Nottingham

Archaeologists hunt for Viking heritage in Sherwood Forest

Members of Friends of Thynghowe in the Birklands
Historians formed the Friends of Thynghowe to study and protect the ancient monument

The land surrounding a mysterious ancient monument in Sherwood Forest is to be researched after a local history group received a £50,000 lottery grant.

A Thynghowe or Thing, an open-air meeting place where Vikings gathered to discuss the law, was discovered in Sherwood Forest seven years ago.

Experts surveyed the site this year and suggested the wider area be looked at.

The Friends of Thynghowe now plan to search for further evidence of Vikings including a "court circle".

Aerial view

Historians Lynda Mallett and Stuart Reddish found references to local people meeting on a hill in a 200-year-old privately owned document that describes a walk around Birklands.

Clues in the document led them to a place now identified as Thynghowe and a standing stone, which is named in old maps as the Birklands Forest Stone.

Here Viking elders would have stood and given verdicts over disputes to large crowds.

Only a handful of such sites are known in the British Isles and the historians formed The Friends of Thynghowe to protect and conserve it.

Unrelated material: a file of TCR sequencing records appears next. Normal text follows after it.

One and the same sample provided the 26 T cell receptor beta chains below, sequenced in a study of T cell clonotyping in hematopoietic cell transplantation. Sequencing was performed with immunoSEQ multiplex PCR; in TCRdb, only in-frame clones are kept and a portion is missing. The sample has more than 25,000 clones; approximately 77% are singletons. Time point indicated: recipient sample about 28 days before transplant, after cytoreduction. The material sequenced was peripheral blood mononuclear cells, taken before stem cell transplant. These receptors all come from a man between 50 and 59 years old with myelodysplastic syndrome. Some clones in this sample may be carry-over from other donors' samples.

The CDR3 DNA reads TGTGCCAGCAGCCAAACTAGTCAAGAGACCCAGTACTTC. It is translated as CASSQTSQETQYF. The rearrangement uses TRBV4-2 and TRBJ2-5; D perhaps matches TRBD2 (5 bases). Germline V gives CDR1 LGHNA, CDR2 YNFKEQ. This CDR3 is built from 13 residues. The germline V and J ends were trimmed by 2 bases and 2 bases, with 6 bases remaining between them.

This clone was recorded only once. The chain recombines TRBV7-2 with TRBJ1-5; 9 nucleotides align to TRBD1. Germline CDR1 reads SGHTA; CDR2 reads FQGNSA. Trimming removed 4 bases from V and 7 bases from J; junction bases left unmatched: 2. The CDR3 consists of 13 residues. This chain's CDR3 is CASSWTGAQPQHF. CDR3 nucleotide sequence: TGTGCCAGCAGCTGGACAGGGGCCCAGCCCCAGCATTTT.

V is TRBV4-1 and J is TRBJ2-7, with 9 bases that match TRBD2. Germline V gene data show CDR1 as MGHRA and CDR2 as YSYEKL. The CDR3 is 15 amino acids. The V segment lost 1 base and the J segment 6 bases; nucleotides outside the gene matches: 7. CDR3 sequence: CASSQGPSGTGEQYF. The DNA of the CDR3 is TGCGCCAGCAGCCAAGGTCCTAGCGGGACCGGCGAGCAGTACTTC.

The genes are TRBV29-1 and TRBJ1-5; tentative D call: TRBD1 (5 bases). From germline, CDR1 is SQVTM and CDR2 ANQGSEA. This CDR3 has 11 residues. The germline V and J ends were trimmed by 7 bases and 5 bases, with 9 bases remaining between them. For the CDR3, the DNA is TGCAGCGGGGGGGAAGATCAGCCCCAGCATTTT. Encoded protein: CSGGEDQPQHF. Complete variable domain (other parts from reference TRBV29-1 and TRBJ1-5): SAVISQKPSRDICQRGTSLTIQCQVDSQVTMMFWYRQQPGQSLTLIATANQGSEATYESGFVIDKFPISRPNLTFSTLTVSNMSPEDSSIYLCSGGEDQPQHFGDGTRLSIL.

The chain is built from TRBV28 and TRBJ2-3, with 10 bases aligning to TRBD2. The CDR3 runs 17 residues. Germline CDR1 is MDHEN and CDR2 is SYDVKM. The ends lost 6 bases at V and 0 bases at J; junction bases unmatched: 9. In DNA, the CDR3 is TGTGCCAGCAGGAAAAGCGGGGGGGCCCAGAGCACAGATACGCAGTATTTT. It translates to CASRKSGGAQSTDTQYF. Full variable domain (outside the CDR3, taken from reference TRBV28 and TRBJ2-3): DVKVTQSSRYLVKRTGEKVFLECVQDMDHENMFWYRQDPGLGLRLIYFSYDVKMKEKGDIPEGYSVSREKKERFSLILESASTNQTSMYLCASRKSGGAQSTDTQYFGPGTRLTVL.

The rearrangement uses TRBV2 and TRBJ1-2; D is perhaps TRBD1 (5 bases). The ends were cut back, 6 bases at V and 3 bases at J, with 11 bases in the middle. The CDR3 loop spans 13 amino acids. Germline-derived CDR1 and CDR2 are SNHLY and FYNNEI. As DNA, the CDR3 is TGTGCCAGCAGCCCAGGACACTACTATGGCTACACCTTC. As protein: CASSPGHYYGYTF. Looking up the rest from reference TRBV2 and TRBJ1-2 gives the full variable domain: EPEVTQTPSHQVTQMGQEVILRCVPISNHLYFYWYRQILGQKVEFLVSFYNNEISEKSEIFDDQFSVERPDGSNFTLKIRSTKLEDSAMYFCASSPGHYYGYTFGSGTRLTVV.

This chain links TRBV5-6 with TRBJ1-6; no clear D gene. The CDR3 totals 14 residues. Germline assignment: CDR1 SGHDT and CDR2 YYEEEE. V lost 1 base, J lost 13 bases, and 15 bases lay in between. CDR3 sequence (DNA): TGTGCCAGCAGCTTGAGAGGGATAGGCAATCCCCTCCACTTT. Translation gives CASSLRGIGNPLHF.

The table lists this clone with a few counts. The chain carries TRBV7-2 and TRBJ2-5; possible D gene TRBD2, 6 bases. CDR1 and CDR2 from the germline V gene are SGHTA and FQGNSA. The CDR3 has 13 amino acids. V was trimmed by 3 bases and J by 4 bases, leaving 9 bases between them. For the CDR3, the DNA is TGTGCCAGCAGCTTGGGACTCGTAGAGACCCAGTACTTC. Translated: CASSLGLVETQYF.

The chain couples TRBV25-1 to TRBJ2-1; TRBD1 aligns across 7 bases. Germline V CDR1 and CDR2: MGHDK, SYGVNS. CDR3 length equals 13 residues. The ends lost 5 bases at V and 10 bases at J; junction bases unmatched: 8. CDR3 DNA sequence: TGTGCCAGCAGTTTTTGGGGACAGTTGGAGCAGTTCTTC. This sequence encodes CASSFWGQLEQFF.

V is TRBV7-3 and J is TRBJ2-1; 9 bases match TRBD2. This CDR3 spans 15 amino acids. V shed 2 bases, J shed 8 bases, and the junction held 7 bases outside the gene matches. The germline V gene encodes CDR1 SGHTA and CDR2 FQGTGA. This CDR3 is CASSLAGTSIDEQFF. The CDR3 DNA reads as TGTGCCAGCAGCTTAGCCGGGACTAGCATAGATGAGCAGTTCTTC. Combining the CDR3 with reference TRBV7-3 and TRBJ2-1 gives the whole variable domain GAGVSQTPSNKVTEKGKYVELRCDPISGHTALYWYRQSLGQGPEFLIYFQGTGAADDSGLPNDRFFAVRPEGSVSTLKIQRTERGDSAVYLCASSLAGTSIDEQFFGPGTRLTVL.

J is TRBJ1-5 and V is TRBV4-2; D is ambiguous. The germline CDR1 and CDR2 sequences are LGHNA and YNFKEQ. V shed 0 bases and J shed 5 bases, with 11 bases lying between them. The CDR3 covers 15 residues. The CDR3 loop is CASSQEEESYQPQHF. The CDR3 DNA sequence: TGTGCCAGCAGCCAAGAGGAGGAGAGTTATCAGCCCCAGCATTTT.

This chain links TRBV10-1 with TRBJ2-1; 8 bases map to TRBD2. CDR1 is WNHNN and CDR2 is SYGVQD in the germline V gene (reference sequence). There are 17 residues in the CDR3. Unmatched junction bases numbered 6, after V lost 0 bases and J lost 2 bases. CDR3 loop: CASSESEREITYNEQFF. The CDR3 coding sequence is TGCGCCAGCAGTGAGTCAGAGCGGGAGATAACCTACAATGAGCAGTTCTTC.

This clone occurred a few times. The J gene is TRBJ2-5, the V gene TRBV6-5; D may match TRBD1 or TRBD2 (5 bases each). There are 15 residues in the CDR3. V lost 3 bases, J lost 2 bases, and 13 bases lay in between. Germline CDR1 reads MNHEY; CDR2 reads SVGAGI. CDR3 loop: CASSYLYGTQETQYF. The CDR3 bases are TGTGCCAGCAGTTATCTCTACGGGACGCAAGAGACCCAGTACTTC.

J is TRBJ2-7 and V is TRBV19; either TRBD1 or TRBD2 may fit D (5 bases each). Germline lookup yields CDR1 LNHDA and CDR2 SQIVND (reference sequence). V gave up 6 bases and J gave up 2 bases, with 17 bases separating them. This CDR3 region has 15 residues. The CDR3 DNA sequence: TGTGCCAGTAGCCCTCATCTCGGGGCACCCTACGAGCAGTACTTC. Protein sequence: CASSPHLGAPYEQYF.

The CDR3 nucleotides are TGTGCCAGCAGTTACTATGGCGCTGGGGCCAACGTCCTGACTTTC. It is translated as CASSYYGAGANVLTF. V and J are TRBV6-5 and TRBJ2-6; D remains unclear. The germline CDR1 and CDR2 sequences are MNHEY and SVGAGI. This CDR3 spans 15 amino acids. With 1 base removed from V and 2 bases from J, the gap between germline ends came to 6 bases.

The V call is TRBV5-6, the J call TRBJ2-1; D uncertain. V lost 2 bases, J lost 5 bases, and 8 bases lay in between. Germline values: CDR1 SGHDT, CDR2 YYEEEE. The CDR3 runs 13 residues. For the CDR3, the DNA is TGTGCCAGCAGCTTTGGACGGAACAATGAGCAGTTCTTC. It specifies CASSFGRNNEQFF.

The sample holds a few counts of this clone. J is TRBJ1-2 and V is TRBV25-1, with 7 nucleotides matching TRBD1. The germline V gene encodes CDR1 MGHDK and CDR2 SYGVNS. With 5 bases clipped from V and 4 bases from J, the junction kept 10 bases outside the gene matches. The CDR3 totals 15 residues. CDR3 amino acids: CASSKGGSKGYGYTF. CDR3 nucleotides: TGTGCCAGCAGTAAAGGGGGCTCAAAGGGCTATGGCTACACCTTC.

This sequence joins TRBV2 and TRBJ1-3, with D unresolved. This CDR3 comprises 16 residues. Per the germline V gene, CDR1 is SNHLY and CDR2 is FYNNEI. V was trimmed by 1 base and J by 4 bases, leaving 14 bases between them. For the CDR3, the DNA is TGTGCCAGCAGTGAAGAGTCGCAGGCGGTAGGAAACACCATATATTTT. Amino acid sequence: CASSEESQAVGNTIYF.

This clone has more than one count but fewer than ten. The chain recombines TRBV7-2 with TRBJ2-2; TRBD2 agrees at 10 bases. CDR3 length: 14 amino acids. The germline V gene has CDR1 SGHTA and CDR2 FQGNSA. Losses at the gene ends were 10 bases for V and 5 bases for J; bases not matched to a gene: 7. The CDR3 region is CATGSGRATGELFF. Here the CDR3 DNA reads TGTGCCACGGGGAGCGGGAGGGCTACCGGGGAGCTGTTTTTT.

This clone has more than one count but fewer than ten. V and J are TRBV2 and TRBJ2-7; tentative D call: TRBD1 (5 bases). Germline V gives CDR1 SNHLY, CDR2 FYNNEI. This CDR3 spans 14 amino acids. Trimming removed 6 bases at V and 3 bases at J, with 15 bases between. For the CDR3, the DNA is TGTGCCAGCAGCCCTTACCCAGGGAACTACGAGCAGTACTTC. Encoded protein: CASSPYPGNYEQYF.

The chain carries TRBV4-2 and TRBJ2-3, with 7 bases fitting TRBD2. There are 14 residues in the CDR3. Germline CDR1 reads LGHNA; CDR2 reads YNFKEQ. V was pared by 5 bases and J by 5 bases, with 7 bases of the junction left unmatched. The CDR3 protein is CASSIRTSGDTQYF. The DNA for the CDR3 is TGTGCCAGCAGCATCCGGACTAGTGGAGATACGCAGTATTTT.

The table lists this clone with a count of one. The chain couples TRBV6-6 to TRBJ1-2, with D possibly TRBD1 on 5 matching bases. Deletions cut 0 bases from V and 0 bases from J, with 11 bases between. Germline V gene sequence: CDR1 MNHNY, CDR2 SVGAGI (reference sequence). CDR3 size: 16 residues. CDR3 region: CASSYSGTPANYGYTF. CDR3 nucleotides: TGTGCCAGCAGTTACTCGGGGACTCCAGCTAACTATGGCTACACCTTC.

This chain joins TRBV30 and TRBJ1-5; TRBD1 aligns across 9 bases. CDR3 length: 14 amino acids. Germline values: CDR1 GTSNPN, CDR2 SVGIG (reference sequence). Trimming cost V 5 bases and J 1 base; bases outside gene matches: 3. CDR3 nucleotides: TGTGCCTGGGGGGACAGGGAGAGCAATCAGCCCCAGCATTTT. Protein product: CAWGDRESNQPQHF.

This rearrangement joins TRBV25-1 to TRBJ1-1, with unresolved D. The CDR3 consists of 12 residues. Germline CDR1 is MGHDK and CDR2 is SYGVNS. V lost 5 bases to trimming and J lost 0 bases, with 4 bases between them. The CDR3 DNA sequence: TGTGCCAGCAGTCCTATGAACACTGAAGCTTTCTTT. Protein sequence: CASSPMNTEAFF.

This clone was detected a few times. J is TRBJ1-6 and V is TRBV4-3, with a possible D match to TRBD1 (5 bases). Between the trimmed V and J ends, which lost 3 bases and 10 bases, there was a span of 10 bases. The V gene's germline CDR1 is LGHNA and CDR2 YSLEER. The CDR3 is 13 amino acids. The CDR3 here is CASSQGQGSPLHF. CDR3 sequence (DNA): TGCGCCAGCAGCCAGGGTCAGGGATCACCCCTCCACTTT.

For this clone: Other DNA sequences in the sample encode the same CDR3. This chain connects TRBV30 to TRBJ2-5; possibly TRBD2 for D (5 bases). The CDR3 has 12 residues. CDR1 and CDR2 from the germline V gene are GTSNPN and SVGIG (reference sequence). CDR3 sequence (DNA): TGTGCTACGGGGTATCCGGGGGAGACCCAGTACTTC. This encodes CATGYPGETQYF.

Experts surveyed it in January 2011, following funding from Nottinghamshire County Council.

The Heritage Lottery Fund grant will now enable The Friends of Thynghowe to carry out a survey in January 2012.

A plane will fly over the designated area of Birklands taking laser measurements of the landscape, recording the features mainly hidden beneath the trees.

Where these photographs appear to show ditches or circles, a team of volunteers will carry out surveys of the land.

Ms Mallett said: "Workshops and training are planned for both archive research and surveying techniques used in the forest.

"We aim to encourage people who may not have done this sort of thing before to come on board and discover their heritage," she said.

"There are thousands of years of history in the area from Iron Age field systems all the way to World War II, and we will be recording everything we find," said Ms Mallett.

"We will be looking for the 'forgotten heritage of Birklands'."

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